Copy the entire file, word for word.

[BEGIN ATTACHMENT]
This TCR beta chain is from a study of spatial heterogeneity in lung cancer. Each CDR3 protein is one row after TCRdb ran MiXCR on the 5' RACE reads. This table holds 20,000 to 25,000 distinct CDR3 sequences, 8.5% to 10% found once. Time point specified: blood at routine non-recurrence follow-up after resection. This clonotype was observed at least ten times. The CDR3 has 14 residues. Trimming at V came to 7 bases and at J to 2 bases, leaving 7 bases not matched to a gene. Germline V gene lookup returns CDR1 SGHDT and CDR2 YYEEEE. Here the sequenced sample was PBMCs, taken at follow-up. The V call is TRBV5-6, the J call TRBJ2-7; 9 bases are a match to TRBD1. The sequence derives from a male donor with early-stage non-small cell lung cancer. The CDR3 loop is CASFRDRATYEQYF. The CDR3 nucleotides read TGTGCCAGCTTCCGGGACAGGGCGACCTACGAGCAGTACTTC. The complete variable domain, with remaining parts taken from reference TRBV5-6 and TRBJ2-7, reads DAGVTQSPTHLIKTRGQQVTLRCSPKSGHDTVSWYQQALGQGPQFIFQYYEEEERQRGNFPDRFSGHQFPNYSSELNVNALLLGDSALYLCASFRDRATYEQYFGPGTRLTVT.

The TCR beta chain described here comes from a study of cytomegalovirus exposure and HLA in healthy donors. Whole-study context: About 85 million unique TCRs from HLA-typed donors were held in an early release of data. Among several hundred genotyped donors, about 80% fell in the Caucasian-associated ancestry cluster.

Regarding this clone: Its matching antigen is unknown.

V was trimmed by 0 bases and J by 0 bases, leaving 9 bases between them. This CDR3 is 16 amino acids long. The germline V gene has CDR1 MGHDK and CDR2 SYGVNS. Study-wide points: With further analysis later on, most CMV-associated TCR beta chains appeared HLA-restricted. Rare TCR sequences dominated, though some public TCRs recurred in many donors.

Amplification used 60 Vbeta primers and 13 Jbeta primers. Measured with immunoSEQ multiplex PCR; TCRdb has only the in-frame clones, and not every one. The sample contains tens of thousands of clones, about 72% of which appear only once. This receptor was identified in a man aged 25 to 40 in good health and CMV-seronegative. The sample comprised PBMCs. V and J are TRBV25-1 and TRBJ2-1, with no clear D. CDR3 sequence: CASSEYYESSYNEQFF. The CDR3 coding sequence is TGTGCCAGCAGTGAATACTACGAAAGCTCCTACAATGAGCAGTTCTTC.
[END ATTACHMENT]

This TCR beta chain is from a study of spatial heterogeneity in lung cancer. Each CDR3 protein is one row after TCRdb ran MiXCR on the 5' RACE reads. This table holds 20,000 to 25,000 distinct CDR3 sequences, 8.5% to 10% found once. Time point specified: blood at routine non-recurrence follow-up after resection. This clonotype was observed at least ten times. The CDR3 has 14 residues. Trimming at V came to 7 bases and at J to 2 bases, leaving 7 bases not matched to a gene. Germline V gene lookup returns CDR1 SGHDT and CDR2 YYEEEE. Here the sequenced sample was PBMCs, taken at follow-up. The V call is TRBV5-6, the J call TRBJ2-7; 9 bases are a match to TRBD1. The sequence derives from a male donor with early-stage non-small cell lung cancer. The CDR3 loop is CASFRDRATYEQYF. The CDR3 nucleotides read TGTGCCAGCTTCCGGGACAGGGCGACCTACGAGCAGTACTTC. The complete variable domain, with remaining parts taken from reference TRBV5-6 and TRBJ2-7, reads DAGVTQSPTHLIKTRGQQVTLRCSPKSGHDTVSWYQQALGQGPQFIFQYYEEEERQRGNFPDRFSGHQFPNYSSELNVNALLLGDSALYLCASFRDRATYEQYFGPGTRLTVT.

The TCR beta chain described here comes from a study of cytomegalovirus exposure and HLA in healthy donors. Whole-study context: About 85 million unique TCRs from HLA-typed donors were held in an early release of data. Among several hundred genotyped donors, about 80% fell in the Caucasian-associated ancestry cluster.

Regarding this clone: Its matching antigen is unknown.

V was trimmed by 0 bases and J by 0 bases, leaving 9 bases between them. This CDR3 is 16 amino acids long. The germline V gene has CDR1 MGHDK and CDR2 SYGVNS. Study-wide points: With further analysis later on, most CMV-associated TCR beta chains appeared HLA-restricted. Rare TCR sequences dominated, though some public TCRs recurred in many donors.

Amplification used 60 Vbeta primers and 13 Jbeta primers. Measured with immunoSEQ multiplex PCR; TCRdb has only the in-frame clones, and not every one. The sample contains tens of thousands of clones, about 72% of which appear only once. This receptor was identified in a man aged 25 to 40 in good health and CMV-seronegative. The sample comprised PBMCs. V and J are TRBV25-1 and TRBJ2-1, with no clear D. CDR3 sequence: CASSEYYESSYNEQFF. The CDR3 coding sequence is TGTGCCAGCAGTGAATACTACGAAAGCTCCTACAATGAGCAGTTCTTC.